Though juveniles use opioids at a much lower rate than adults, overdose death rates among those aged 15–19 are highest for opioids, specifically heroin. CDC report here. Youth who do not use opioids may still be at risk of neglect, physical and emotional trauma, and criminal activity via parents, other family members, or friends who abuse opioids.
Florida Supreme Court Justice Barbara J. Pariente addressed the opioid crisis in a recent article on how family court judges can respond to this crisis, available here.
The National Council of Juvenile and Family Court Judges (NCJFCJ) also recognized that juvenile and family courts are often the initial contact point for opioid abusers and a critical partner in providing substance abuse treatment and support. NCJFCJ has developed some recommended practices and resources for judges, available here.
The Florida Legislature is in session and several bills that address juvenile justice matters are moving through the process. Major issues being addressed include: increasing the age for direct file; making the predisposition report an indispensable prerequisite to commitment which cannot be waived; and expanding civil citation and similar diversion programs. To review complete bills, please go to https://www.flsenate.gov/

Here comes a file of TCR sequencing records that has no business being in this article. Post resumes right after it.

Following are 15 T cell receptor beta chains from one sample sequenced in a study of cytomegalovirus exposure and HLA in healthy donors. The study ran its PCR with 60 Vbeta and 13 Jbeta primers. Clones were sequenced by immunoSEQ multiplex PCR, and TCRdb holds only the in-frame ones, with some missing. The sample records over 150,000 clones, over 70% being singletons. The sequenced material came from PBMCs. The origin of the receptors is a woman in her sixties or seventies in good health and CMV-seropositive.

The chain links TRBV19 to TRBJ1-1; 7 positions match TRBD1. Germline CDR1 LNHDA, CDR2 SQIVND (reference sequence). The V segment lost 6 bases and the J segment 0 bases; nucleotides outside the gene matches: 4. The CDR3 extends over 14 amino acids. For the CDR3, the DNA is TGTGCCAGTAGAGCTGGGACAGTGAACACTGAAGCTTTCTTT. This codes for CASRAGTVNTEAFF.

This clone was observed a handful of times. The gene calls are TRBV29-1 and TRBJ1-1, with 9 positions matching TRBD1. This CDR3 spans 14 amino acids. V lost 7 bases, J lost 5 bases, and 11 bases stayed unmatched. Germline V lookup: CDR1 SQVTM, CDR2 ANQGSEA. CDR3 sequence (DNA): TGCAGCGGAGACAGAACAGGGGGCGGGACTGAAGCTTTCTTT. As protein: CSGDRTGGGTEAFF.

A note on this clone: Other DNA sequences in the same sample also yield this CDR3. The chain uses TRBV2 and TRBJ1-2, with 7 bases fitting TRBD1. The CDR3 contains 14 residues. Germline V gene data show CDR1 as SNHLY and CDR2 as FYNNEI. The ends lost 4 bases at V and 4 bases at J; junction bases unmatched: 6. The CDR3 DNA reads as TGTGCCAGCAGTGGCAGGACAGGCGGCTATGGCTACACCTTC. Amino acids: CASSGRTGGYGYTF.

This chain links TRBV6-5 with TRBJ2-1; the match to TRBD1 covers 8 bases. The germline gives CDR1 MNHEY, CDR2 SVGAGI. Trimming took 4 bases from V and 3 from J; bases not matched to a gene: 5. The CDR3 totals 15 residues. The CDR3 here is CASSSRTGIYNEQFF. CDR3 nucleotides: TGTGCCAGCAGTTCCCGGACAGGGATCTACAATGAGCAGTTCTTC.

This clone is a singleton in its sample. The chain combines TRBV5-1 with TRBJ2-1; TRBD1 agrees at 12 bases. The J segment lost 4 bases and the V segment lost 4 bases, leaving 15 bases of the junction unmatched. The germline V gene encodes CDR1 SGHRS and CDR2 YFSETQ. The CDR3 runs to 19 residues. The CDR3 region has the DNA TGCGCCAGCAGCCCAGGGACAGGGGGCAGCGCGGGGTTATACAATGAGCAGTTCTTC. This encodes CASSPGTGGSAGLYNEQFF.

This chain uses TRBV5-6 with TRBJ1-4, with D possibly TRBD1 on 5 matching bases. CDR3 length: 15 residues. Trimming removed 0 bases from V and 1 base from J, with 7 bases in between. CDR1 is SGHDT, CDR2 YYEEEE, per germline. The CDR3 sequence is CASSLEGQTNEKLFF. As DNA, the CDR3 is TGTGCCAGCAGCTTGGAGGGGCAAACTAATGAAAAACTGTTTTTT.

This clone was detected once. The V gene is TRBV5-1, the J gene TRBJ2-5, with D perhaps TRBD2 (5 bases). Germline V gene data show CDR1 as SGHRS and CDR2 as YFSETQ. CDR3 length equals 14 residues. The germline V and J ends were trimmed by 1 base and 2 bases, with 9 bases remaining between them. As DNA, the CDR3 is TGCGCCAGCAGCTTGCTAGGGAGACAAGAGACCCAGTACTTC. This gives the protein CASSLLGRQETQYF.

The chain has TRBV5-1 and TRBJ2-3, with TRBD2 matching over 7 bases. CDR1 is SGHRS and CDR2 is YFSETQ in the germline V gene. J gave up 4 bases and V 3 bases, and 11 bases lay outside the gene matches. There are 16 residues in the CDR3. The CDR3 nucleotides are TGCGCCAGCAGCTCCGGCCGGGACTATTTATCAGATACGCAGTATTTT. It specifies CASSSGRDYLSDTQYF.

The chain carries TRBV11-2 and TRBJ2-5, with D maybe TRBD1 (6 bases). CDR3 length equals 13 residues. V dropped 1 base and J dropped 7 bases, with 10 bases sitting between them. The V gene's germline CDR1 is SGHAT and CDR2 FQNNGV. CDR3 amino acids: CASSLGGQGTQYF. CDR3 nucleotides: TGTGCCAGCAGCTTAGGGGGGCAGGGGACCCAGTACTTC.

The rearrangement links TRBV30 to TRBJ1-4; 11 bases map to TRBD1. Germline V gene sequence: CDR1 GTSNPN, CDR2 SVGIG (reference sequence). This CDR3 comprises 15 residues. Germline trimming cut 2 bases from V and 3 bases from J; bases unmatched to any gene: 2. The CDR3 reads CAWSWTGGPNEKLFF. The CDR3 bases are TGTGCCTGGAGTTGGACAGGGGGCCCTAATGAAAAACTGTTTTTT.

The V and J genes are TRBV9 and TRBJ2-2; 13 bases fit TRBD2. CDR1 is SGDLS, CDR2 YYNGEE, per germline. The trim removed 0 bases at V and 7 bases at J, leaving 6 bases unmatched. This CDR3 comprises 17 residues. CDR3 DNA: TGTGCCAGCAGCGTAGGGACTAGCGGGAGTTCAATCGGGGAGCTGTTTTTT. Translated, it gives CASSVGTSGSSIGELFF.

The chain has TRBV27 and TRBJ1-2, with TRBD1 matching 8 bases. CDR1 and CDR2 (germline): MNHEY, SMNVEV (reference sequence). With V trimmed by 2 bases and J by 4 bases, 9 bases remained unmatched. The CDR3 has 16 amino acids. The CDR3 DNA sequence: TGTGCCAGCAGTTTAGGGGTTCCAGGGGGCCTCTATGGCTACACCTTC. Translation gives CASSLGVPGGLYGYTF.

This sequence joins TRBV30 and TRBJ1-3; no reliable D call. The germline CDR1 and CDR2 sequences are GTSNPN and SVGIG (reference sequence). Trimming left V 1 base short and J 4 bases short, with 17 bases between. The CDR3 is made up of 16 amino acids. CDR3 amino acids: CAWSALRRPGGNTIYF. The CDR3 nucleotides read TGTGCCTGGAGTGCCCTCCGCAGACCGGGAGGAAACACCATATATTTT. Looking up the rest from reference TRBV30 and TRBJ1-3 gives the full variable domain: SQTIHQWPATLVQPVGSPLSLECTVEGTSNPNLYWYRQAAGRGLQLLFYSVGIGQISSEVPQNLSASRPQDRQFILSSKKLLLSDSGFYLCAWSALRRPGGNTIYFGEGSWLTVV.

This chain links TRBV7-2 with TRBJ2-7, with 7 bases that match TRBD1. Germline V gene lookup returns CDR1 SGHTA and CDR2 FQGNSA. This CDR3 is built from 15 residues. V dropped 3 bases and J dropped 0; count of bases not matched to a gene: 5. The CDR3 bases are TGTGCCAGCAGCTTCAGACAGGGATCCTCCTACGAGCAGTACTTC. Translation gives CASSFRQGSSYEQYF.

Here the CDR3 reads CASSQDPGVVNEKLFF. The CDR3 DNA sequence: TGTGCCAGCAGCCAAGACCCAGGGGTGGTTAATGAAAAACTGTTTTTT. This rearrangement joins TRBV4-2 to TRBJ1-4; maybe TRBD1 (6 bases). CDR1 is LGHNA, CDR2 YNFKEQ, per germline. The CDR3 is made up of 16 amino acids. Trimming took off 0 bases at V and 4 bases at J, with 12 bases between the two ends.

A major review and update to the Detention Risk Assessment Instrument (DRAI) screening tool is nearing completion. A final meeting to vote on and approve the new DRAI is scheduled for the end of January. If the new DRAI is approved, implementation should begin in the spring and continue through 2018. Part of the implementation plan for the new DRAI calls for training for judges, law enforcement, probation officers, detention staff, and others who work with the juvenile justice system.
Communities across Florida and throughout the country have found that creating partnerships among courts, schools, law enforcement, state agencies, and service providers is an effective way to keep children in school and out of court, increase graduation rates, and reduce unnecessary referrals to juvenile court. For information on school-justice partnerships and tools for creating a partnership in your circuit, please visit Florida's School-Justice Partnerships.
On a national level, NCJFCJ has recognized the importance of this type of collaboration and they developed a National Resource Center on School-Justice Partnerships.
A few of the important resources available at the resource center include: